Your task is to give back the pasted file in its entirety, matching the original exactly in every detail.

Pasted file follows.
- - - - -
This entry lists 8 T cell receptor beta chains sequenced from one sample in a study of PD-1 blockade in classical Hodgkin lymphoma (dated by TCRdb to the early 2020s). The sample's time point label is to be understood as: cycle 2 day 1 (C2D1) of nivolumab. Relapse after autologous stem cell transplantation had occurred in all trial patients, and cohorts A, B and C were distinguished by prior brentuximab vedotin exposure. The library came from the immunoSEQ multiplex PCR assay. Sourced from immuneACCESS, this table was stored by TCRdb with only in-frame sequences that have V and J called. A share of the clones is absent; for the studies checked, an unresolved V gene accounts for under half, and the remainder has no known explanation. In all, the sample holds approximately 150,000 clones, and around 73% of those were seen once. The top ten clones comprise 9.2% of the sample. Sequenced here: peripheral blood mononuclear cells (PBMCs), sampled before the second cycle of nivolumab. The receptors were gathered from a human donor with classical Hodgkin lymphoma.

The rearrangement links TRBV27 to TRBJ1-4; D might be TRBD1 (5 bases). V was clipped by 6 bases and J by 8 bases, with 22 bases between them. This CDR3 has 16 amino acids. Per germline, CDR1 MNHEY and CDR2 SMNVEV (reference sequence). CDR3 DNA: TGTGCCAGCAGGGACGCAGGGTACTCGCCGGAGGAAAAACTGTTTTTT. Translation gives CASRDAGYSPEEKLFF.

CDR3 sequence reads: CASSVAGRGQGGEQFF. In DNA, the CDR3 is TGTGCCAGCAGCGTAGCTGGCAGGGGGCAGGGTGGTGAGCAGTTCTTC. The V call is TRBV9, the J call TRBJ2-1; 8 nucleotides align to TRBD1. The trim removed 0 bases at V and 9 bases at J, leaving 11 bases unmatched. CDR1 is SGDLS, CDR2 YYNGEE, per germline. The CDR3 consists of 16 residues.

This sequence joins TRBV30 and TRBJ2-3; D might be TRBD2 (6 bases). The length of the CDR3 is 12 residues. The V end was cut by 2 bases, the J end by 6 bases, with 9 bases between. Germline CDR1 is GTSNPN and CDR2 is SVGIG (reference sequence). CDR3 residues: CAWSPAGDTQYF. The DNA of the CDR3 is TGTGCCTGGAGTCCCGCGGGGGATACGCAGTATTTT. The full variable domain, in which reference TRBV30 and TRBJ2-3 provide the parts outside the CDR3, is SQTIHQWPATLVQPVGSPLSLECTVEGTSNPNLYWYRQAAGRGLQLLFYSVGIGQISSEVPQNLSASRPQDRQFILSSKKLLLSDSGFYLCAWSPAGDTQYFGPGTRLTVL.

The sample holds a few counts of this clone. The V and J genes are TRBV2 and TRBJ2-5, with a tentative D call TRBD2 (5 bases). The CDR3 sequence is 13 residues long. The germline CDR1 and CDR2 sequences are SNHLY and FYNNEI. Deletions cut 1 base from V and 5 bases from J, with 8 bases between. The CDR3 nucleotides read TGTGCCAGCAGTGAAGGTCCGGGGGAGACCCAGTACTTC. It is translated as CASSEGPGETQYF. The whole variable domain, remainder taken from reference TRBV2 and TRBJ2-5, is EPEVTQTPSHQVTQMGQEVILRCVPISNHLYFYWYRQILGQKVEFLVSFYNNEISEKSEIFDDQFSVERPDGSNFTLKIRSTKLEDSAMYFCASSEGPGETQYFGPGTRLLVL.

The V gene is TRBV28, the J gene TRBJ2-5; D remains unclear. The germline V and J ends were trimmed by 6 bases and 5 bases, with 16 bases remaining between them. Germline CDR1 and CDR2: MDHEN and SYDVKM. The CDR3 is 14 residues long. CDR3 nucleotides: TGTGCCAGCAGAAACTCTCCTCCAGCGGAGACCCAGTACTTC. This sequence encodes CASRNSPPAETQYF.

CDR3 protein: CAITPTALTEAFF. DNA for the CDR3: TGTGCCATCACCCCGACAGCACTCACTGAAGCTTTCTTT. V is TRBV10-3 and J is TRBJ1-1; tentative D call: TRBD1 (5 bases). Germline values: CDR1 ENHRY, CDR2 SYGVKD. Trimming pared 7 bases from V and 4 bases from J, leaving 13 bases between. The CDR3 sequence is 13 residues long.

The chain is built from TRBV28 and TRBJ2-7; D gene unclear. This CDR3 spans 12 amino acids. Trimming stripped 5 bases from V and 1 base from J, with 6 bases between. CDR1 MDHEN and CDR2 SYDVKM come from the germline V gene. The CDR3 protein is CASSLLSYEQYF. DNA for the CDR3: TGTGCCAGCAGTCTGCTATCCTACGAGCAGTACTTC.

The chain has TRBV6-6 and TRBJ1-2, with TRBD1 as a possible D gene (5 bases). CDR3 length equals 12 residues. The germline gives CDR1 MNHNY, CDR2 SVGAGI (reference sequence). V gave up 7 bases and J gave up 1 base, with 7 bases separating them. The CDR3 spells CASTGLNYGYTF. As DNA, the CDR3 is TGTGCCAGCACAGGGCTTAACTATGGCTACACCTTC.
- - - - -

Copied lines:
This entry lists 8 T cell receptor beta chains sequenced from one sample in a study of PD-1 blockade in classical Hodgkin lymphoma (dated by TCRdb to the early 2020s). The sample's time point label is to be understood as: cycle 2 day 1 (C2D1) of nivolumab. Relapse after autologous stem cell transplantation had occurred in all trial patients, and cohorts A, B and C were distinguished by prior brentuximab vedotin exposure. The library came from the immunoSEQ multiplex PCR assay. Sourced from immuneACCESS, this table was stored by TCRdb with only in-frame sequences that have V and J called. A share of the clones is absent; for the studies checked, an unresolved V gene accounts for under half, and the remainder has no known explanation. In all, the sample holds approximately 150,000 clones, and around 73% of those were seen once. The top ten clones comprise 9.2% of the sample. Sequenced here: peripheral blood mononuclear cells (PBMCs), sampled before the second cycle of nivolumab. The receptors were gathered from a human donor with classical Hodgkin lymphoma.

The rearrangement links TRBV27 to TRBJ1-4; D might be TRBD1 (5 bases). V was clipped by 6 bases and J by 8 bases, with 22 bases between them. This CDR3 has 16 amino acids. Per germline, CDR1 MNHEY and CDR2 SMNVEV (reference sequence). CDR3 DNA: TGTGCCAGCAGGGACGCAGGGTACTCGCCGGAGGAAAAACTGTTTTTT. Translation gives CASRDAGYSPEEKLFF.

CDR3 sequence reads: CASSVAGRGQGGEQFF. In DNA, the CDR3 is TGTGCCAGCAGCGTAGCTGGCAGGGGGCAGGGTGGTGAGCAGTTCTTC. The V call is TRBV9, the J call TRBJ2-1; 8 nucleotides align to TRBD1. The trim removed 0 bases at V and 9 bases at J, leaving 11 bases unmatched. CDR1 is SGDLS, CDR2 YYNGEE, per germline. The CDR3 consists of 16 residues.

This sequence joins TRBV30 and TRBJ2-3; D might be TRBD2 (6 bases). The length of the CDR3 is 12 residues. The V end was cut by 2 bases, the J end by 6 bases, with 9 bases between. Germline CDR1 is GTSNPN and CDR2 is SVGIG (reference sequence). CDR3 residues: CAWSPAGDTQYF. The DNA of the CDR3 is TGTGCCTGGAGTCCCGCGGGGGATACGCAGTATTTT. The full variable domain, in which reference TRBV30 and TRBJ2-3 provide the parts outside the CDR3, is SQTIHQWPATLVQPVGSPLSLECTVEGTSNPNLYWYRQAAGRGLQLLFYSVGIGQISSEVPQNLSASRPQDRQFILSSKKLLLSDSGFYLCAWSPAGDTQYFGPGTRLTVL.

The sample holds a few counts of this clone. The V and J genes are TRBV2 and TRBJ2-5, with a tentative D call TRBD2 (5 bases). The CDR3 sequence is 13 residues long. The germline CDR1 and CDR2 sequences are SNHLY and FYNNEI. Deletions cut 1 base from V and 5 bases from J, with 8 bases between. The CDR3 nucleotides read TGTGCCAGCAGTGAAGGTCCGGGGGAGACCCAGTACTTC. It is translated as CASSEGPGETQYF. The whole variable domain, remainder taken from reference TRBV2 and TRBJ2-5, is EPEVTQTPSHQVTQMGQEVILRCVPISNHLYFYWYRQILGQKVEFLVSFYNNEISEKSEIFDDQFSVERPDGSNFTLKIRSTKLEDSAMYFCASSEGPGETQYFGPGTRLLVL.

The V gene is TRBV28, the J gene TRBJ2-5; D remains unclear. The germline V and J ends were trimmed by 6 bases and 5 bases, with 16 bases remaining between them. Germline CDR1 and CDR2: MDHEN and SYDVKM. The CDR3 is 14 residues long. CDR3 nucleotides: TGTGCCAGCAGAAACTCTCCTCCAGCGGAGACCCAGTACTTC. This sequence encodes CASRNSPPAETQYF.

CDR3 protein: CAITPTALTEAFF. DNA for the CDR3: TGTGCCATCACCCCGACAGCACTCACTGAAGCTTTCTTT. V is TRBV10-3 and J is TRBJ1-1; tentative D call: TRBD1 (5 bases). Germline values: CDR1 ENHRY, CDR2 SYGVKD. Trimming pared 7 bases from V and 4 bases from J, leaving 13 bases between. The CDR3 sequence is 13 residues long.

The chain is built from TRBV28 and TRBJ2-7; D gene unclear. This CDR3 spans 12 amino acids. Trimming stripped 5 bases from V and 1 base from J, with 6 bases between. CDR1 MDHEN and CDR2 SYDVKM come from the germline V gene. The CDR3 protein is CASSLLSYEQYF. DNA for the CDR3: TGTGCCAGCAGTCTGCTATCCTACGAGCAGTACTTC.

The chain has TRBV6-6 and TRBJ1-2, with TRBD1 as a possible D gene (5 bases). CDR3 length equals 12 residues. The germline gives CDR1 MNHNY, CDR2 SVGAGI (reference sequence). V gave up 7 bases and J gave up 1 base, with 7 bases separating them. The CDR3 spells CASTGLNYGYTF. As DNA, the CDR3 is TGTGCCAGCACAGGGCTTAACTATGGCTACACCTTC.